I had always felt that I dare not touch a text; I used to think ‘Why bother a good poem, it’s so complete already?’... then I realized that poetry is, in reality, a distilled concept full of implications that you can interpret in many ways. So my composition is a statement of one of the implications of the poem, as I see it. [emphasis mine]
Thus, the text of Lincoln’s Second Inaugural Address inspired Persichetti to a point where he felt he could create a work that presented a meaningful interpretation of the text. The composer completed the work in December (he finished in two weeks; this astonishing pace is due to the fact that he drew heavily from the first movement of his seventh symphony). Significantly, in a recorded interview from 1987, both Dorothea and Persichetti adamantly attest to the fact that Ormandy received the finished composition and, in the words of Dorothea, “he loved it!”
The committee’s misgivings about the Persichetti commission came at a crucial time in the conflict between the U.S. and North Vietnam. In October of 1972, Henry Kissinger predicted that an end to hostilities was at hand; however, on December 13 talks between Kissinger and Lê Đức Thọ, the North Vietnamese representative, came to a halt. Nixon made the controversial decision to bomb North Vietnam shortly afterwards. The so-called “Christmas Bombings” lasted from December 18 to December 30 of 1972. This campaign created a lot of anxiety in the U.S., and the Inaugural Committee was keen not to do anything that might cause unwanted controversy at the inauguration itself. Consequently, it was during this time that members of the committee first asked Persichetti to remove key passages from Lincoln’s speech before deciding to eliminate A Lincoln Address altogether.
The press reported two conflicting reasons for this decision: on the one hand, the committee stated that a reading from 1776, such as a portion of the Declaration of Independence, was more appropriate to foster enthusiasm for the upcoming bicentennial celebrations; on the other hand, there were reports that Lincoln’s text might prove embarrassing to the Nixon administration. Persichetti recounted to a reporter from the Philadelphia Evening Bulletin that “I started getting a lot of phone calls from inaugural committee members asking me to delete certain laines [sic]. Although I’m completely against what’s going on in Vietnam, I agreed to the deletions ... I agreed to cut out a line that goes, ‘insurgent agents were in the city seeking to destroy it without war.’ These aides were very sensitive to lines like these.” Another passage from Lincoln’s text that was put forward as being uncomfortable for the Nixon administration was this: “Fondly do we hope, fervently do we pray, that this mighty scourge of war may speedily pass away...” In an interview from November 1973, Persichetti wryly commented that “what really disturbed the Inaugural Committee ... was that I did not get disturbed about it.”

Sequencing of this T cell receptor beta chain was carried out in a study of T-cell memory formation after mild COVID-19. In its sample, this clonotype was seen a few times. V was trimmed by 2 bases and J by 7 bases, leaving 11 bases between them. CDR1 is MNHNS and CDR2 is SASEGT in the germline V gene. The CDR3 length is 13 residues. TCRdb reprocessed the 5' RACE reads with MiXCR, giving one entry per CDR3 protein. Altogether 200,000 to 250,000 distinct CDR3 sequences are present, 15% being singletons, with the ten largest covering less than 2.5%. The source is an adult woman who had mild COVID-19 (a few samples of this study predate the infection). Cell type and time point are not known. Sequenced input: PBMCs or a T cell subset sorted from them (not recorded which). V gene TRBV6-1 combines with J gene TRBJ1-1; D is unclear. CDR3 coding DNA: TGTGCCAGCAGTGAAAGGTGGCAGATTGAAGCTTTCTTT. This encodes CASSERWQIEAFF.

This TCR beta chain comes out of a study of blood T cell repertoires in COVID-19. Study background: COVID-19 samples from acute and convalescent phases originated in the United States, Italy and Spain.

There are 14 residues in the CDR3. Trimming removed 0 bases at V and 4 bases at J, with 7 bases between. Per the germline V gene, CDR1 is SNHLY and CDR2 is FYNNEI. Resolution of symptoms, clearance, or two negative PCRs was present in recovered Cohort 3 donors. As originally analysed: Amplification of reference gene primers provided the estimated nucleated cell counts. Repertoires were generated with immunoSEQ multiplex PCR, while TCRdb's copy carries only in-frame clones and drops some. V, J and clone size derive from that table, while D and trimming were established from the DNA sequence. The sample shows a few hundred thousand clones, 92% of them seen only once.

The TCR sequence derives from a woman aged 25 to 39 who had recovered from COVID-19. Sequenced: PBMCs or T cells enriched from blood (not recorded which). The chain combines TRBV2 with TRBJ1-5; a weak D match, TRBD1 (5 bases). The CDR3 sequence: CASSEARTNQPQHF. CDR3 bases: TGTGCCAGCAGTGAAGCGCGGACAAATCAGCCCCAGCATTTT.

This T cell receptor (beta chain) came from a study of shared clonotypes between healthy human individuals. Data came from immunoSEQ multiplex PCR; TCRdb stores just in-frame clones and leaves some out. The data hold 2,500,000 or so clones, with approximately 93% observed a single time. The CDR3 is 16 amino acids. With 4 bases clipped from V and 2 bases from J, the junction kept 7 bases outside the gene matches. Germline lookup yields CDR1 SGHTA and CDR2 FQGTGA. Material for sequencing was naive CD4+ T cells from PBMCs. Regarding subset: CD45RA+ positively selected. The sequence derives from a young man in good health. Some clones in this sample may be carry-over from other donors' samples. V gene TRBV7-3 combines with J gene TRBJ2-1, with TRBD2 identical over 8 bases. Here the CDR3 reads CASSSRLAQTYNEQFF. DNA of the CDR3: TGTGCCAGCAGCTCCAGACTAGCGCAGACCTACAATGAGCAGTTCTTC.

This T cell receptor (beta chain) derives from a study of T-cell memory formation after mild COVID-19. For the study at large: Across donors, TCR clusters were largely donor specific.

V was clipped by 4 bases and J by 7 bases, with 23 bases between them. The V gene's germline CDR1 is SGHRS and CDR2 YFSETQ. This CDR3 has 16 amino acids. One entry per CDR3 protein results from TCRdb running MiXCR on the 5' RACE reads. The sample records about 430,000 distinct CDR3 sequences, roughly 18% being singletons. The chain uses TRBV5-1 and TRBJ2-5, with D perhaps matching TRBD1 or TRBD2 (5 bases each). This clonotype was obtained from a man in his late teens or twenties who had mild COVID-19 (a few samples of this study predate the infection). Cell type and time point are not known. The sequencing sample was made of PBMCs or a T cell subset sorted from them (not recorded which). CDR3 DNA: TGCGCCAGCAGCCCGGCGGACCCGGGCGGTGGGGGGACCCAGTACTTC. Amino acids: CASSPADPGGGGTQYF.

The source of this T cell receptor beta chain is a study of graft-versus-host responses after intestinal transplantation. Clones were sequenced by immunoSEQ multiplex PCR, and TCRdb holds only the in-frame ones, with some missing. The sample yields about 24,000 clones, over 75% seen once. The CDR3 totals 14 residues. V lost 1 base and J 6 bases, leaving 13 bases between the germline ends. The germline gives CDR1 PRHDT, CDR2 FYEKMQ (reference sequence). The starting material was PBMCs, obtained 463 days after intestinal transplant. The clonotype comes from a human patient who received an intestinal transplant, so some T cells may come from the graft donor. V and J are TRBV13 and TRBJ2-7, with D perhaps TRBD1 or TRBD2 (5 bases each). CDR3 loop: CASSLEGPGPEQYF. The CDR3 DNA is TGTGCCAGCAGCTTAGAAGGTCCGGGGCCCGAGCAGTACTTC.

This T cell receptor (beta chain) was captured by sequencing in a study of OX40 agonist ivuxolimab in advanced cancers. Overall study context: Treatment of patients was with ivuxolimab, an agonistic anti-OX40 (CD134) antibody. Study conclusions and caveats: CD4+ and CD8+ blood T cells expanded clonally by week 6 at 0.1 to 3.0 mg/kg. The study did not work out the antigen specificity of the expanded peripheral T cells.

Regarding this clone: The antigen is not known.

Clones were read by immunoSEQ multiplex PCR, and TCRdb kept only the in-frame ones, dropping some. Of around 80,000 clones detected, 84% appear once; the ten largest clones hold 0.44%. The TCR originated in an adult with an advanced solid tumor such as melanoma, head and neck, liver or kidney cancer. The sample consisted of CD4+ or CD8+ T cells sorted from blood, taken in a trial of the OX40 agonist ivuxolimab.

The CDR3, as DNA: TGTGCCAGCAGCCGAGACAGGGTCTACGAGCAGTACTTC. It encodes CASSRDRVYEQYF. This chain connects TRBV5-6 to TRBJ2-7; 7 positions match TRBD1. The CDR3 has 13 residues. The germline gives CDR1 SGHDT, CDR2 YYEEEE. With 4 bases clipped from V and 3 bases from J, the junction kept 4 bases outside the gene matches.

Persichetti claims that he was never formally notified about the decision to drop A Lincoln Address from the program until Tuesday, January 9, via a telephone call from Eugene Ormandy to Dorothea. In response to this message, Persichetti promptly wrote a letter to President Nixon in which he stated:
I had been invited by the Inaugural Committee to compose this work on the Second Inaugural text of Abraham Lincoln. Now, the Inaugural Committee has informed me that the text would embarrass the President and has cancelled the premiere. It occurs to me that perhaps you have not been consulted about this [decision] and that perhaps they will reconsider the text after this matter has been called to your attention.
Persichetti’s fear that the Inaugural Committee was acting unilaterally is palpable. The letter did not have the desired effect (as we shall see, it was intercepted by a White House staffer), and his piece was never played at the inauguration. Moreover, the removal of A Lincoln Address garnered a great deal of attention by the press, which motivated Persichetti to draft a letter to his friend and colleague Eugene Ormandy: